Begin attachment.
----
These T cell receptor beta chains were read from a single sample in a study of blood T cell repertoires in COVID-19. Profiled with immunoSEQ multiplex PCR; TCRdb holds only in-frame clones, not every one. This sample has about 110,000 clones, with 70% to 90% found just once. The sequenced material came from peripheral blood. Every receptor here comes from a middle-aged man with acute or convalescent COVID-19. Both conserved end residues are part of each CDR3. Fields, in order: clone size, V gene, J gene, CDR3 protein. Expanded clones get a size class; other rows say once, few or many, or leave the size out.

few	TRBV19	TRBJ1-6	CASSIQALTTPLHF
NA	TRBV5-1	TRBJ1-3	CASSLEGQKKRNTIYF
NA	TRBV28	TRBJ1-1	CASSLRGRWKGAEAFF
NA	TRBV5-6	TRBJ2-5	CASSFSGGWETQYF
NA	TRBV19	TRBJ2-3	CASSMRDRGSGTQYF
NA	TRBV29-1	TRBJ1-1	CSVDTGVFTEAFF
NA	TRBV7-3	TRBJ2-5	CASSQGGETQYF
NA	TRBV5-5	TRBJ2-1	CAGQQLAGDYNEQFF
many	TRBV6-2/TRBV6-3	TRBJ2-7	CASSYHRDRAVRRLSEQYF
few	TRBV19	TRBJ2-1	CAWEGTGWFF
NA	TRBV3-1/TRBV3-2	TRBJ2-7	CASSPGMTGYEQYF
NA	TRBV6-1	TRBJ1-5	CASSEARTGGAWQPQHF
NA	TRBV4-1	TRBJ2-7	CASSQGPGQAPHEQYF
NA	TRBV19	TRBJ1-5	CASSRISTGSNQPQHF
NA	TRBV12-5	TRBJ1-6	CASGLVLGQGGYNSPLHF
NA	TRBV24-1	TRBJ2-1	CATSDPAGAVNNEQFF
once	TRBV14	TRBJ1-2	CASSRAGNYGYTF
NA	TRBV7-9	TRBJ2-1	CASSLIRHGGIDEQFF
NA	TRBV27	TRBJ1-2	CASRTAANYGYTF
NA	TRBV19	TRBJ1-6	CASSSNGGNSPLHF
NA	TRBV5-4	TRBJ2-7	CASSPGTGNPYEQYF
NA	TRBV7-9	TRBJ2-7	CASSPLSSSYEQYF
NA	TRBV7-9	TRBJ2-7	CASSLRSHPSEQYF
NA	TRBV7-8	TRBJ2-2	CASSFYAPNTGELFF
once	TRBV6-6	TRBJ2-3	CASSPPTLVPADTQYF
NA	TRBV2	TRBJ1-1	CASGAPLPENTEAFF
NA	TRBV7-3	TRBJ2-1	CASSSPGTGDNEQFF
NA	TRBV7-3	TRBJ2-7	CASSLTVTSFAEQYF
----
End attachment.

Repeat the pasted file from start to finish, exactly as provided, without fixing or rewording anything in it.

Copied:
These T cell receptor beta chains were read from a single sample in a study of blood T cell repertoires in COVID-19. Profiled with immunoSEQ multiplex PCR; TCRdb holds only in-frame clones, not every one. This sample has about 110,000 clones, with 70% to 90% found just once. The sequenced material came from peripheral blood. Every receptor here comes from a middle-aged man with acute or convalescent COVID-19. Both conserved end residues are part of each CDR3. Fields, in order: clone size, V gene, J gene, CDR3 protein. Expanded clones get a size class; other rows say once, few or many, or leave the size out.

few	TRBV19	TRBJ1-6	CASSIQALTTPLHF
NA	TRBV5-1	TRBJ1-3	CASSLEGQKKRNTIYF
NA	TRBV28	TRBJ1-1	CASSLRGRWKGAEAFF
NA	TRBV5-6	TRBJ2-5	CASSFSGGWETQYF
NA	TRBV19	TRBJ2-3	CASSMRDRGSGTQYF
NA	TRBV29-1	TRBJ1-1	CSVDTGVFTEAFF
NA	TRBV7-3	TRBJ2-5	CASSQGGETQYF
NA	TRBV5-5	TRBJ2-1	CAGQQLAGDYNEQFF
many	TRBV6-2/TRBV6-3	TRBJ2-7	CASSYHRDRAVRRLSEQYF
few	TRBV19	TRBJ2-1	CAWEGTGWFF
NA	TRBV3-1/TRBV3-2	TRBJ2-7	CASSPGMTGYEQYF
NA	TRBV6-1	TRBJ1-5	CASSEARTGGAWQPQHF
NA	TRBV4-1	TRBJ2-7	CASSQGPGQAPHEQYF
NA	TRBV19	TRBJ1-5	CASSRISTGSNQPQHF
NA	TRBV12-5	TRBJ1-6	CASGLVLGQGGYNSPLHF
NA	TRBV24-1	TRBJ2-1	CATSDPAGAVNNEQFF
once	TRBV14	TRBJ1-2	CASSRAGNYGYTF
NA	TRBV7-9	TRBJ2-1	CASSLIRHGGIDEQFF
NA	TRBV27	TRBJ1-2	CASRTAANYGYTF
NA	TRBV19	TRBJ1-6	CASSSNGGNSPLHF
NA	TRBV5-4	TRBJ2-7	CASSPGTGNPYEQYF
NA	TRBV7-9	TRBJ2-7	CASSPLSSSYEQYF
NA	TRBV7-9	TRBJ2-7	CASSLRSHPSEQYF
NA	TRBV7-8	TRBJ2-2	CASSFYAPNTGELFF
once	TRBV6-6	TRBJ2-3	CASSPPTLVPADTQYF
NA	TRBV2	TRBJ1-1	CASGAPLPENTEAFF
NA	TRBV7-3	TRBJ2-1	CASSSPGTGDNEQFF
NA	TRBV7-3	TRBJ2-7	CASSLTVTSFAEQYF